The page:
There is hope. A well-known and innovative restaurant-owner who has made a reputation for providing his staff with benefits and compensation beyond the industry norm has now established a $220 million fund to invest in similar-minded businesses. This is the bright side of capitalism—the aspect that will help it survive as intended. Pace, Adam Smith.
PHOTO: RICHARD DREW/ASSOCIATED PRESS
New York restaurateur and Shake Shack founder Danny Meyer has gone into the private-equity business, raising $220 million in a fund that is investing in companies that share his employee-centric focus. . . .
The 59-year-old restaurateur has earned a reputation as a forward-thinker. He launched Union Square Cafe in Manhattan, his signature establishment, in 1985 when the Union Square neighborhood was far from the popular locale it is today. He created the fast-casual Shake Shack burger-focused chain in 2004 before fast-casual was a dining buzzword.
Perhaps key to Mr. Meyer’s reputation, however, has been his emphasis on providing his staff with compensation and benefits beyond the industry norm. To that end, he eliminated tipping at his full-service restaurants, saying he wanted to ensure all his employees, not just waiters, are properly paid.
Now, Mr. Meyer wants to bring those values and his business savvy, along with an infusion of cash, to companies that take a similar approach. That could translate into a new revenue stream for USHG, whose history stretches back more than 30 years. Restaurant-industry insiders say the USHG-led fund could get favorable terms when buying a stake in other companies precisely because the business potentially profits from the mere tie with Mr. Meyer.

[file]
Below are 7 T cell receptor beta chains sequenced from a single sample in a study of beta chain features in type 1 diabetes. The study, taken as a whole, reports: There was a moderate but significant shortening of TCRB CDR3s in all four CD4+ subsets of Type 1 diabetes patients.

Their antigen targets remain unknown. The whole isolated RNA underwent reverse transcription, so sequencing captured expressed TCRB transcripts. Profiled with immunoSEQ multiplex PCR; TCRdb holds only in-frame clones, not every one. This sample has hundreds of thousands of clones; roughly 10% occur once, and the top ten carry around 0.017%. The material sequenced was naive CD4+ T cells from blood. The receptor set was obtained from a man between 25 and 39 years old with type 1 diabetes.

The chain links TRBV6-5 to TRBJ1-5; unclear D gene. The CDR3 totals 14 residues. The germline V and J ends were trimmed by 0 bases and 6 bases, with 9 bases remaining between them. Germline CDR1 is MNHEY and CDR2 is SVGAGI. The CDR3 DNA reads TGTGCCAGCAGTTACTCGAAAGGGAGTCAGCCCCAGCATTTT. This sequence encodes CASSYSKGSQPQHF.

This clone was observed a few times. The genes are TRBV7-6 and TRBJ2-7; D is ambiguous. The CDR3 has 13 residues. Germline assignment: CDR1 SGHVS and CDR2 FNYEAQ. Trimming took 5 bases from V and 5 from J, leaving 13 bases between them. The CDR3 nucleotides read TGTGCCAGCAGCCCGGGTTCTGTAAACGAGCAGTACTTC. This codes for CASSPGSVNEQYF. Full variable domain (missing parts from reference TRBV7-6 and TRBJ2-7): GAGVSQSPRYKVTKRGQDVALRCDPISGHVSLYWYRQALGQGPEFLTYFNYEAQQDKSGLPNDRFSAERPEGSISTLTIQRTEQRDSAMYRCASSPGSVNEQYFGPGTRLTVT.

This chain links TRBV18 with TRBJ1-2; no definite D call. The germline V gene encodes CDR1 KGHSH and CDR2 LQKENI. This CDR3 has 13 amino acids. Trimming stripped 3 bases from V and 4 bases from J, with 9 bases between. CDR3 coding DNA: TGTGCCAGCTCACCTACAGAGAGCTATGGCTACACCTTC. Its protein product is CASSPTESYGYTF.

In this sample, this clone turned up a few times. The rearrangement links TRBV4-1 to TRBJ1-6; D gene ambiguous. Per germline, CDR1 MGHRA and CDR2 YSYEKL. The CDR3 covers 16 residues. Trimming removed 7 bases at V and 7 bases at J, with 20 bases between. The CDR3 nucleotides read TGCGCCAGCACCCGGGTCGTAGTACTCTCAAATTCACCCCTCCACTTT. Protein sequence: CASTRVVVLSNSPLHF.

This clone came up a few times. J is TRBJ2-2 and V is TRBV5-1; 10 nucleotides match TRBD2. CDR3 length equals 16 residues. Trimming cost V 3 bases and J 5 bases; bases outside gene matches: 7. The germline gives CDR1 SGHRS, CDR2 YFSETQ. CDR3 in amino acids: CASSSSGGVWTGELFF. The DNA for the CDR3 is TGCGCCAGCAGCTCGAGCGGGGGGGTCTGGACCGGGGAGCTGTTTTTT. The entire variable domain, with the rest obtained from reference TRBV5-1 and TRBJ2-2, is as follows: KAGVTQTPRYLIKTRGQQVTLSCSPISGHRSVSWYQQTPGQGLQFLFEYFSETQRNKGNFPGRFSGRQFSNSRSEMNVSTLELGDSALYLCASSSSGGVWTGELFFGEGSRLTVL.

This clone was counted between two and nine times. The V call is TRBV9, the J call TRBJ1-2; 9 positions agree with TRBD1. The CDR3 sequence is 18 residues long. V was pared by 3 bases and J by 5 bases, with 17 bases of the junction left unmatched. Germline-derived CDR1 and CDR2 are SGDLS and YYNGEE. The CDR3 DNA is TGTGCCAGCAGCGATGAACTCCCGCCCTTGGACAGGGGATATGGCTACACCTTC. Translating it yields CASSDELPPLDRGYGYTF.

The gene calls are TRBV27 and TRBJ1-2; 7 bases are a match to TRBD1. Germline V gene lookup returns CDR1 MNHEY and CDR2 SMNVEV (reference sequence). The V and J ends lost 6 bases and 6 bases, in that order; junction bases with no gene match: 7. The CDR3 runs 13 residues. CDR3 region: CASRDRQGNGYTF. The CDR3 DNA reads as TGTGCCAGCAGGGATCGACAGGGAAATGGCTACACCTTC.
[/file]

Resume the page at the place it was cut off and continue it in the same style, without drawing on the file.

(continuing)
“Danny Meyer is a brand,” said Arlene Spiegel, a New York City-based restaurant consultant. . . .
So far, the fund has invested in just a handful of companies, with the focus on the food world. They include Salt & Straw Ice Cream, a West Coast chain with 10 locations that is known for its “imaginative” creations, and Resy Network, a restaurant-booking app that takes a curated approach in helping users find a place to eat.
Also in the mix: Joe Coffee, a New York chain with 16 stores that does its own roasting and emphasizes its strict sourcing standards when selecting beans. USHG announced the investment previously, though at the time it didn’t indicate the financial commitment was coming through a separate fund.
The fund, Mr. Meyer said, also will look to non-food sectors for future investments, reflecting his belief that “every business is a hospitality one.”
Union Square Cafe in Manhattan